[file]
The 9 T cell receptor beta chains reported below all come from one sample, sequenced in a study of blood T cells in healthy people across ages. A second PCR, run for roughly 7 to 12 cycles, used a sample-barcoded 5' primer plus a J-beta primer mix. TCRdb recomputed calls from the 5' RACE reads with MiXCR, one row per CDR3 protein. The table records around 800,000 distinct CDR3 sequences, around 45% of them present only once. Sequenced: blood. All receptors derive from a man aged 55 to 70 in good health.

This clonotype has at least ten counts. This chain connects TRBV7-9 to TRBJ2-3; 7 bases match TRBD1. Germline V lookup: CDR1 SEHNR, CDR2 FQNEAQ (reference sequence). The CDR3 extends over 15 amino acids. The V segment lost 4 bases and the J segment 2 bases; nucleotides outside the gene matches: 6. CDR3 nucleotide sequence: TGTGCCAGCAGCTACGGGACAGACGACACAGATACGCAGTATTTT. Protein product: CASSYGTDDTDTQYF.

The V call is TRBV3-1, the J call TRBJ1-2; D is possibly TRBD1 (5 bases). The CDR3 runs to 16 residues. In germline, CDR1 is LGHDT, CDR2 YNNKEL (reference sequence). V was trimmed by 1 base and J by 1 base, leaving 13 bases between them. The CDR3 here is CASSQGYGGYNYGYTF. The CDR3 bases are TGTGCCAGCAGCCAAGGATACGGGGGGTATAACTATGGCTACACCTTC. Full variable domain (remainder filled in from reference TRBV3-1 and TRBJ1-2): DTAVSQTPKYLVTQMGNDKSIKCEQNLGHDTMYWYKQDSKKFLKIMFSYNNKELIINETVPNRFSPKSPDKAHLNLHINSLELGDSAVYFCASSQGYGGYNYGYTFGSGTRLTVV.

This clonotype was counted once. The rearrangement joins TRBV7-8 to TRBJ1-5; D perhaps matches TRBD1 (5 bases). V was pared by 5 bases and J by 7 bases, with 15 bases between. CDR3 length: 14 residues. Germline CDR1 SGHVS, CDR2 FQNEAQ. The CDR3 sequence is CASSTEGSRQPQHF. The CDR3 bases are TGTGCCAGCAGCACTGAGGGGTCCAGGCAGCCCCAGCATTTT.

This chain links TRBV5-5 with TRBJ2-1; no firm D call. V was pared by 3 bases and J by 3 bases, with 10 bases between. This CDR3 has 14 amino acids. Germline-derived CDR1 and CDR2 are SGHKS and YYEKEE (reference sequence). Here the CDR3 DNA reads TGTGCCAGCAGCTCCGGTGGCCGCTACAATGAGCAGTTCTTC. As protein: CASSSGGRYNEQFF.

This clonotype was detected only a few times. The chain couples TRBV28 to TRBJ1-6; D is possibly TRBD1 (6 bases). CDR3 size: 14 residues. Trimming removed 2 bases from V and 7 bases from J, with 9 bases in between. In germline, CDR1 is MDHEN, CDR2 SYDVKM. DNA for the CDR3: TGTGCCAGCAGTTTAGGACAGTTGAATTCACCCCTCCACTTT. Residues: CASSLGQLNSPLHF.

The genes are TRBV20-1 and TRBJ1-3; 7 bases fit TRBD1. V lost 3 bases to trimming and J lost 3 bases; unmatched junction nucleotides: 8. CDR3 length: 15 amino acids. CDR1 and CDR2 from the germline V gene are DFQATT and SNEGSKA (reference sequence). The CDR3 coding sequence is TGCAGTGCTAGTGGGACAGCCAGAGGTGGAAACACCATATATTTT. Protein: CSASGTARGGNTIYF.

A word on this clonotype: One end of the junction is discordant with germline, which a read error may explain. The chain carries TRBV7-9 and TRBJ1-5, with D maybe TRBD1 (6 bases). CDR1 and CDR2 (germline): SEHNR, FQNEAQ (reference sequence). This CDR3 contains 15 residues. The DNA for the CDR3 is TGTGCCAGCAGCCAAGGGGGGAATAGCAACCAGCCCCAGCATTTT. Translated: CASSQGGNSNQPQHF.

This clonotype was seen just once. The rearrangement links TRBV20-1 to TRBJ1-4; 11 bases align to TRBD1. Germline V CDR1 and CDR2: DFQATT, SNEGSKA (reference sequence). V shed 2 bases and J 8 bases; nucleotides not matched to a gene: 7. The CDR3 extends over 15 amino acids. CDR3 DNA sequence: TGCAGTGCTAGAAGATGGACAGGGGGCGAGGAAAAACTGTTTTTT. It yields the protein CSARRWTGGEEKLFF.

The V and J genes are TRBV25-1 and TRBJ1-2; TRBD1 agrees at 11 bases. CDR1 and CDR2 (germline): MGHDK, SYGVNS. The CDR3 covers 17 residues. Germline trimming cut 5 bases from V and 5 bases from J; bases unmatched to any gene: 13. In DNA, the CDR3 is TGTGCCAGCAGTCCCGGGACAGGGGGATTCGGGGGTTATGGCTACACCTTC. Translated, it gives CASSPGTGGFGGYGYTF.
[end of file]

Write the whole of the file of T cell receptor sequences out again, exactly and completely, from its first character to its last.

The 9 T cell receptor beta chains reported below all come from one sample, sequenced in a study of blood T cells in healthy people across ages. A second PCR, run for roughly 7 to 12 cycles, used a sample-barcoded 5' primer plus a J-beta primer mix. TCRdb recomputed calls from the 5' RACE reads with MiXCR, one row per CDR3 protein. The table records around 800,000 distinct CDR3 sequences, around 45% of them present only once. Sequenced: blood. All receptors derive from a man aged 55 to 70 in good health.

This clonotype has at least ten counts. This chain connects TRBV7-9 to TRBJ2-3; 7 bases match TRBD1. Germline V lookup: CDR1 SEHNR, CDR2 FQNEAQ (reference sequence). The CDR3 extends over 15 amino acids. The V segment lost 4 bases and the J segment 2 bases; nucleotides outside the gene matches: 6. CDR3 nucleotide sequence: TGTGCCAGCAGCTACGGGACAGACGACACAGATACGCAGTATTTT. Protein product: CASSYGTDDTDTQYF.

The V call is TRBV3-1, the J call TRBJ1-2; D is possibly TRBD1 (5 bases). The CDR3 runs to 16 residues. In germline, CDR1 is LGHDT, CDR2 YNNKEL (reference sequence). V was trimmed by 1 base and J by 1 base, leaving 13 bases between them. The CDR3 here is CASSQGYGGYNYGYTF. The CDR3 bases are TGTGCCAGCAGCCAAGGATACGGGGGGTATAACTATGGCTACACCTTC. Full variable domain (remainder filled in from reference TRBV3-1 and TRBJ1-2): DTAVSQTPKYLVTQMGNDKSIKCEQNLGHDTMYWYKQDSKKFLKIMFSYNNKELIINETVPNRFSPKSPDKAHLNLHINSLELGDSAVYFCASSQGYGGYNYGYTFGSGTRLTVV.

This clonotype was counted once. The rearrangement joins TRBV7-8 to TRBJ1-5; D perhaps matches TRBD1 (5 bases). V was pared by 5 bases and J by 7 bases, with 15 bases between. CDR3 length: 14 residues. Germline CDR1 SGHVS, CDR2 FQNEAQ. The CDR3 sequence is CASSTEGSRQPQHF. The CDR3 bases are TGTGCCAGCAGCACTGAGGGGTCCAGGCAGCCCCAGCATTTT.

This chain links TRBV5-5 with TRBJ2-1; no firm D call. V was pared by 3 bases and J by 3 bases, with 10 bases between. This CDR3 has 14 amino acids. Germline-derived CDR1 and CDR2 are SGHKS and YYEKEE (reference sequence). Here the CDR3 DNA reads TGTGCCAGCAGCTCCGGTGGCCGCTACAATGAGCAGTTCTTC. As protein: CASSSGGRYNEQFF.

This clonotype was detected only a few times. The chain couples TRBV28 to TRBJ1-6; D is possibly TRBD1 (6 bases). CDR3 size: 14 residues. Trimming removed 2 bases from V and 7 bases from J, with 9 bases in between. In germline, CDR1 is MDHEN, CDR2 SYDVKM. DNA for the CDR3: TGTGCCAGCAGTTTAGGACAGTTGAATTCACCCCTCCACTTT. Residues: CASSLGQLNSPLHF.

The genes are TRBV20-1 and TRBJ1-3; 7 bases fit TRBD1. V lost 3 bases to trimming and J lost 3 bases; unmatched junction nucleotides: 8. CDR3 length: 15 amino acids. CDR1 and CDR2 from the germline V gene are DFQATT and SNEGSKA (reference sequence). The CDR3 coding sequence is TGCAGTGCTAGTGGGACAGCCAGAGGTGGAAACACCATATATTTT. Protein: CSASGTARGGNTIYF.

A word on this clonotype: One end of the junction is discordant with germline, which a read error may explain. The chain carries TRBV7-9 and TRBJ1-5, with D maybe TRBD1 (6 bases). CDR1 and CDR2 (germline): SEHNR, FQNEAQ (reference sequence). This CDR3 contains 15 residues. The DNA for the CDR3 is TGTGCCAGCAGCCAAGGGGGGAATAGCAACCAGCCCCAGCATTTT. Translated: CASSQGGNSNQPQHF.

This clonotype was seen just once. The rearrangement links TRBV20-1 to TRBJ1-4; 11 bases align to TRBD1. Germline V CDR1 and CDR2: DFQATT, SNEGSKA (reference sequence). V shed 2 bases and J 8 bases; nucleotides not matched to a gene: 7. The CDR3 extends over 15 amino acids. CDR3 DNA sequence: TGCAGTGCTAGAAGATGGACAGGGGGCGAGGAAAAACTGTTTTTT. It yields the protein CSARRWTGGEEKLFF.

The V and J genes are TRBV25-1 and TRBJ1-2; TRBD1 agrees at 11 bases. CDR1 and CDR2 (germline): MGHDK, SYGVNS. The CDR3 covers 17 residues. Germline trimming cut 5 bases from V and 5 bases from J; bases unmatched to any gene: 13. In DNA, the CDR3 is TGTGCCAGCAGTCCCGGGACAGGGGGATTCGGGGGTTATGGCTACACCTTC. Translated, it gives CASSPGTGGFGGYGYTF.